The Shriram Wada

The Shriram Wada, a sprawling structure in the heart of Pune city, was bought by Shriram Bhikaji Jatar (SBJ) around 1890 on his retirement. It was bought from his own earnings. He did not receive any property from his father (Bhikaji). Shriram Jatar left this property to his sons and in the year 1927 approximately, Bapurao bought it from his brothers (a value of ₹20,000/- was placed on the Wada) after selling a property in Nagpur (documentation available with me.) After Bapurao’s death (1951), the Shriram Wada was sold.

It is a huge Wada with 3 floors and numerous rooms. It has entrances on two sides, as it straddles two lanes in Narayan Peth. There is a water well at the back. There used to be a cowshed with 3 or 4 buffaloes. The main entrance used to be from the north, but now it has been changed to the south. It used to be number 340, Narayan Peth, but now the number has changed to 387/388.

Lokmanya Tilak was a tenant here and the Wada has become known for this now.

Here are the photographs of the Wada. The front entrance has a board of the Continue reading “The Shriram Wada”

The Borgaonkar ancestral home

The Borgaonkar family is the family which Smt. Kumudini Borgoankar nee Jatar, married into. She married Shankarao Borgaonkar and was the only child of Balasaheb Jatar, the second son of Shriram Bhikaji Jatar. Shankarao was from Hyderabad. He and Kumudini had four daughters – Pramila, Saral, Achala and Leela and one son Bal Borgaonkar.

These photographs and information given below was provided by Pramila Desai’s son, Ranjan Desai, the grandson of Kumudini, and great-grandson of Balasaheb Jatar.

The photos below are of the Borgaonkar home in Hyderabad. Continue reading “The Borgaonkar ancestral home”

Bhausaheb’s Nagpur House

This beautiful sprawling bungalow, still standing, was the home of Lt. Col. Sir Nilkanth Shriram Jatar, CIE, DSO (and bar), IMS (popularly known as Bhausaheb) and is now occupied by a Judge of the High Court. This house, now called “Hiranyagarbh” was commensurate with Bhausaheb’s position at the Nagpur Jail. It was called “The Nest” at that time.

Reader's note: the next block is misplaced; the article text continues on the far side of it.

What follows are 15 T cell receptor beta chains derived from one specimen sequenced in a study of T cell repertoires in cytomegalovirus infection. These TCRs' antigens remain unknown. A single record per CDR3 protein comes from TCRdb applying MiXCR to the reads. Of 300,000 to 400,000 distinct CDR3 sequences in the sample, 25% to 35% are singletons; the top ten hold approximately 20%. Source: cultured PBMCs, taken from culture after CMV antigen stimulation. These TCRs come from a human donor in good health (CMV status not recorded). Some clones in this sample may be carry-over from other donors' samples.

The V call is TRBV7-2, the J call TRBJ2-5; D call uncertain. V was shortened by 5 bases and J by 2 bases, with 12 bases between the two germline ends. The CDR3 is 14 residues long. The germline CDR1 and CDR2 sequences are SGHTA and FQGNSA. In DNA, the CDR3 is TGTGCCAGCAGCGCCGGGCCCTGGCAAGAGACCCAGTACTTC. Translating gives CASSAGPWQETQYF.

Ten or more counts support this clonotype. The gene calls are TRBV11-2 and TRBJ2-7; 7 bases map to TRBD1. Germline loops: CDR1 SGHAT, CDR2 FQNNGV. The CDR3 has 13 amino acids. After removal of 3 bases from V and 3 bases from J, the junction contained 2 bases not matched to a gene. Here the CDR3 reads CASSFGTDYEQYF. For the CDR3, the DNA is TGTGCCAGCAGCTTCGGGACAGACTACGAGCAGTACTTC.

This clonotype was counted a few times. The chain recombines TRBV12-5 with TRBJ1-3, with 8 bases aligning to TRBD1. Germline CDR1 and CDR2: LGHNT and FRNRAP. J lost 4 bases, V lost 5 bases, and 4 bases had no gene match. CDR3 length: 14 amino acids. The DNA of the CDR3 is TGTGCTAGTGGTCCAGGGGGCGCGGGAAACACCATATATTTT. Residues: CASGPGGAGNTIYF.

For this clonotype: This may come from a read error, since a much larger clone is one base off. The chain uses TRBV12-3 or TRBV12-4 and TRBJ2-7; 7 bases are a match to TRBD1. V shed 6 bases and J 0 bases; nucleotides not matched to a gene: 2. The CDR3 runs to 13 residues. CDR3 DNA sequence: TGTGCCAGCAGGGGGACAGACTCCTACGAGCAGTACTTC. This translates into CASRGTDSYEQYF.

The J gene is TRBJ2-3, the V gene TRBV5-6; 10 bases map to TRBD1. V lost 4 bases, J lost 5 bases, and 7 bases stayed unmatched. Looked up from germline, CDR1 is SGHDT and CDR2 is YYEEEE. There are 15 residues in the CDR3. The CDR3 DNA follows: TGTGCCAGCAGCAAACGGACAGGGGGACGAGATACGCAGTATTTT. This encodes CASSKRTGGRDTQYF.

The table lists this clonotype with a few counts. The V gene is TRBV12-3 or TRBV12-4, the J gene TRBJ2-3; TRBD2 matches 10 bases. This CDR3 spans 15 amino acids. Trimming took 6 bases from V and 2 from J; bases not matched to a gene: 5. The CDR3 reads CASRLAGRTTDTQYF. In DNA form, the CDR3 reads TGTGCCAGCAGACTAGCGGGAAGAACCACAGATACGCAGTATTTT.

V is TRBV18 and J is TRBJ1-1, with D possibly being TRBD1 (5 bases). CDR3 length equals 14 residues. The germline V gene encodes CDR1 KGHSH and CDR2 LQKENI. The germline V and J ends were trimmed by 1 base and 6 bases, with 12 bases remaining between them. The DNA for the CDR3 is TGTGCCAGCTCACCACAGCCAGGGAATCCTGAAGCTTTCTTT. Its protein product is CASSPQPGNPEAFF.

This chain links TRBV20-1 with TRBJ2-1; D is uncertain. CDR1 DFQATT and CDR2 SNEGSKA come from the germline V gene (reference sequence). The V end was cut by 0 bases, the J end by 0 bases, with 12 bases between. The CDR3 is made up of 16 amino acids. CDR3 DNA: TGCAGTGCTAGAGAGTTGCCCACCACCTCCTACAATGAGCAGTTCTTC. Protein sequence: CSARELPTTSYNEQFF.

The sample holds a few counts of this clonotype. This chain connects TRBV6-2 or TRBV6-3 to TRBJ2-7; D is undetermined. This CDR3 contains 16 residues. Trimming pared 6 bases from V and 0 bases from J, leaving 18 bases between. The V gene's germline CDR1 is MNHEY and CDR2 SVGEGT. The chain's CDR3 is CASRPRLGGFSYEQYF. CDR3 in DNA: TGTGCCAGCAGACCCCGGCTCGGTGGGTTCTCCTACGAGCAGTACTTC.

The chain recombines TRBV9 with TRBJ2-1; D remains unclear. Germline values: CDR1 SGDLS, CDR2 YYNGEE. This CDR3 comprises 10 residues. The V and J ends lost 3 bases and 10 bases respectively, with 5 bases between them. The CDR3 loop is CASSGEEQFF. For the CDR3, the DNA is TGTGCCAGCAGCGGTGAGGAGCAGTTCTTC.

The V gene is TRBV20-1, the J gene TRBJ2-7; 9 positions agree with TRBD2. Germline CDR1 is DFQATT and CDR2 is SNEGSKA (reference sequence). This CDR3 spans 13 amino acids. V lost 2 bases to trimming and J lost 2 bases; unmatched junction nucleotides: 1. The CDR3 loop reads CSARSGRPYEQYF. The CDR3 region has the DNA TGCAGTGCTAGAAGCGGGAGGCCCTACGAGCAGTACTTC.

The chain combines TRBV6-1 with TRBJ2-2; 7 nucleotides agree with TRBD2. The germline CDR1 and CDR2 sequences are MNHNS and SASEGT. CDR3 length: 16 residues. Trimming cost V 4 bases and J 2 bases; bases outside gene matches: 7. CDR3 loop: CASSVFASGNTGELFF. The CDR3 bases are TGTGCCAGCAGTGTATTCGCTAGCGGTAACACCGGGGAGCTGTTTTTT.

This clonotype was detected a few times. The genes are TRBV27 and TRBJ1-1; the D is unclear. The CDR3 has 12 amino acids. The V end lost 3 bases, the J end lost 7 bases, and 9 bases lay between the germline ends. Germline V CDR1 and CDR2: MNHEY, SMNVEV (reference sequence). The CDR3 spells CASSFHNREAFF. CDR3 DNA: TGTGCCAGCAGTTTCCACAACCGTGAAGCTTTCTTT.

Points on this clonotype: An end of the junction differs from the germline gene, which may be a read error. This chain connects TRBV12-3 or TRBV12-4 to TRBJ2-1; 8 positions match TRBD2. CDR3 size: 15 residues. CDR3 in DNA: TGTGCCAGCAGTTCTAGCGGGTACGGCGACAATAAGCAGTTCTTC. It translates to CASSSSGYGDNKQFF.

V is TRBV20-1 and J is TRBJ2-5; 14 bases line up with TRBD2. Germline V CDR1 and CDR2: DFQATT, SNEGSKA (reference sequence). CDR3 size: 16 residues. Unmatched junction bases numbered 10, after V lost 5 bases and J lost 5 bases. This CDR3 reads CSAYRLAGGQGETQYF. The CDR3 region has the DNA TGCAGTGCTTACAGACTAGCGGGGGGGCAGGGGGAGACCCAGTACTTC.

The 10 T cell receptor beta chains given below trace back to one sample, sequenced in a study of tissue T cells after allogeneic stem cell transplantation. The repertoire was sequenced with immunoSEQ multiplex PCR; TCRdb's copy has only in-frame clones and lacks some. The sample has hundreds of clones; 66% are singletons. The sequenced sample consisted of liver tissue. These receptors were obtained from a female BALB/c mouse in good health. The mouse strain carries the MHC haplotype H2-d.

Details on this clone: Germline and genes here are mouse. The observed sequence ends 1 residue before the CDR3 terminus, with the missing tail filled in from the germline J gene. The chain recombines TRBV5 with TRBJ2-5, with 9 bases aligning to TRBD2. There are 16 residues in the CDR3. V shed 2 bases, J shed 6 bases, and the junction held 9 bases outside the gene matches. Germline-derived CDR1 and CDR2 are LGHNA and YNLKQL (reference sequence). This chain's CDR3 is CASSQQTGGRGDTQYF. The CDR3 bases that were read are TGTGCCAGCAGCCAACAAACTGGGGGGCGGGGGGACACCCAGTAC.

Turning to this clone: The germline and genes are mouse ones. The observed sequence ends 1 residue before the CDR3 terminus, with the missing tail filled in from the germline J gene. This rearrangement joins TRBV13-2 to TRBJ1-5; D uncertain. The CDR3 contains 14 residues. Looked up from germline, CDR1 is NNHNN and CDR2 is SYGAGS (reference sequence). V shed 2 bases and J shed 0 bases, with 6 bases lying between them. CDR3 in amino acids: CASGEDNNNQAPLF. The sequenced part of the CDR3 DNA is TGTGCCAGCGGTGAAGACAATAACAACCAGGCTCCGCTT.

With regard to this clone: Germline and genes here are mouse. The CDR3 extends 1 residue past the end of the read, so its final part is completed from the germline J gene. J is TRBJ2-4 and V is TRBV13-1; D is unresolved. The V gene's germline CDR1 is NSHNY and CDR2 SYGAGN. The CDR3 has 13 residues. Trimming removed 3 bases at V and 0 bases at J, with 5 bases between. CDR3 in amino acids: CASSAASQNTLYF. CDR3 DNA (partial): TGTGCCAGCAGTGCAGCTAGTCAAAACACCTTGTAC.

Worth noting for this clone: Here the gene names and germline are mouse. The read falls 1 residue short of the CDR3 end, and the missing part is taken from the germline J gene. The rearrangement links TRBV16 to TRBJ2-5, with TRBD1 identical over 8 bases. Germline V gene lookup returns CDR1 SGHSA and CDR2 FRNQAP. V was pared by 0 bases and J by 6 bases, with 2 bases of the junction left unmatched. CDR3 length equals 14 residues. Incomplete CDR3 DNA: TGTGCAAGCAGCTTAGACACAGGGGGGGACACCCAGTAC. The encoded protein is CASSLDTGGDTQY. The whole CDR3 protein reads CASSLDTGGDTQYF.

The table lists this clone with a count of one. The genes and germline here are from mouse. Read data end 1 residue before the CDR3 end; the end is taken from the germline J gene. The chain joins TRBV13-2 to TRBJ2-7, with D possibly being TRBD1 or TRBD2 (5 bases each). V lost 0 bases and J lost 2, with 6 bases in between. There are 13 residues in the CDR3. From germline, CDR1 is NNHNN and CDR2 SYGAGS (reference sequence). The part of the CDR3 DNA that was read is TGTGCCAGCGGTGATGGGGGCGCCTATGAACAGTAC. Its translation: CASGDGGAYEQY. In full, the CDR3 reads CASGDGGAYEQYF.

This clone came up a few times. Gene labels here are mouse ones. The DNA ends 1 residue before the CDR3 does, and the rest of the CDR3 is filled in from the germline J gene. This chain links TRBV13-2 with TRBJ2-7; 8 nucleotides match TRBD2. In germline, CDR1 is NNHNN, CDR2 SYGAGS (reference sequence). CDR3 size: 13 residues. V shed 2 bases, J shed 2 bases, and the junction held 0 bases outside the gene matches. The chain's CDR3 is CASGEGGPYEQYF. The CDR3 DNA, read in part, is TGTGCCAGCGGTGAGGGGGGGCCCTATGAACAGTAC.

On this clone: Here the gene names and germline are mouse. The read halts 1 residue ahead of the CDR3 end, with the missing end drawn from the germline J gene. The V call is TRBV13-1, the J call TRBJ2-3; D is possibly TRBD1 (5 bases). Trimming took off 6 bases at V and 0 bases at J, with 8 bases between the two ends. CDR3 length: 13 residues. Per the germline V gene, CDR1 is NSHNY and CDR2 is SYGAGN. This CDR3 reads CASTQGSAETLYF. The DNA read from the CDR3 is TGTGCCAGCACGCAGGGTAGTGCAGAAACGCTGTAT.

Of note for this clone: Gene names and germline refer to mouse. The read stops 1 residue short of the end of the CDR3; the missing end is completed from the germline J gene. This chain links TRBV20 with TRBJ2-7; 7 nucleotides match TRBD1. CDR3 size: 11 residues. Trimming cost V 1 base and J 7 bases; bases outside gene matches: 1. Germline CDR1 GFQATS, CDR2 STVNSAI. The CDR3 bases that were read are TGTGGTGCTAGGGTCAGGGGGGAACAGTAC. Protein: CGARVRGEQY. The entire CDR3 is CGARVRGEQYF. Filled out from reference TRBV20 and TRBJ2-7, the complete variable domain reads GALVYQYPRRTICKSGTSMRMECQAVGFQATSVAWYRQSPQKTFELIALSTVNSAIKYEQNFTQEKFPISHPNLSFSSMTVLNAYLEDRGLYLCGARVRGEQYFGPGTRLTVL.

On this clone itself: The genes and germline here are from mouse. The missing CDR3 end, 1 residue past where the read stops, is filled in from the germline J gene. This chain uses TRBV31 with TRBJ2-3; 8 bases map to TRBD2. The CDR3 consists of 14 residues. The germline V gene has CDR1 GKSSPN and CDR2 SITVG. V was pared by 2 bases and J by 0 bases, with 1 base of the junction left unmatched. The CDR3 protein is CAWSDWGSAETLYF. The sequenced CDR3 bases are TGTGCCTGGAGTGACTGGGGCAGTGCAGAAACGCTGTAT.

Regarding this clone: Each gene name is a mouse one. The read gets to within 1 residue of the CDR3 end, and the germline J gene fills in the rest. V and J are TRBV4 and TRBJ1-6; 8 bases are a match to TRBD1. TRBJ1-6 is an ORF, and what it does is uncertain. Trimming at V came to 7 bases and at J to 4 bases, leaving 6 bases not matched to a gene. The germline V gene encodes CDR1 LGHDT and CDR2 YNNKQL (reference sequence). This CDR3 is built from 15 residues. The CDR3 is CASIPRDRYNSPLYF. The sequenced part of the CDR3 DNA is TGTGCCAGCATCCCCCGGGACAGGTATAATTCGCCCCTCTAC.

Nagpur House 16 Civil Lines Front View-2 230313
Nagpur House 16 Civil Lines Front View-2 230313

Bhausaheb stayed in this house from 1933 to 1946.

His second wife, Vimalabai Jatar (popularly known as Jiji and the mother of Bhausaheb’s six children, from 1933 to 1938, until she took ill with TB and started to live in a nursing home in Nagpur.

Air Vice Marshal Jatar (nick-name Bhayya), Dr. Sheila Bhagwat née Jatar,  Dr. Usha Thakar née Jatar, lived in this house from 1933 to 1938, and Brig. Arvind Jatar (nick-name Baba) from 1933 to 1936 after which he joined SSPMS (military school at that time.

An elder sister, Leela Talwalkar lived here from 1933 until her marriage in 1937/38 to Dr. Arvind Talwalkar, the well-known orthopedic surgeon from Mumbai.

Bhausaheb’s eldest daughter Indira (Indirabai Bhajekar nee Jatar) also lived here and matriculated from St.Ursula’s, Nagpur.  She was an educated lady, who got her degree from Fergusson College, even after her marriage.

Sadashiv (Balu) Jatar and Sudhir Chintamani Jatar (Maj Gen. SCN Jatar) lived here from 1933 to 1938.

Nagpur House 16 Civil Lines West View-230313
Nagpur House 16 Civil Lines East View-2 230313

Pictures and post by Maj Gen SCN Jatar, the youngest son and child of Bhausaheb.

Deo Wada – the house of Janki Deo Jatar or Aaisaheb

This is the house that Aaisaheb grew up in. She belonged to the Deo family and this wada belonged to the Deos, who by the way are not Deshashta Brahmins as the name suggests, but Karhades, like the Jatars.

Aaisaheb is the last known female ancestor of the Jatars and thus can be considered the mother of all Jatars! The matriarch of the Jatar brood.

This wada has long been torn down. She did not belong to a rich family, but definitely a cultured one.

These photographs were sent to me by the wife of a cousin of mine from the Deo family, a cousin three or four times removed. His great-grandfather was my grandfather’s first cousin – Nita.

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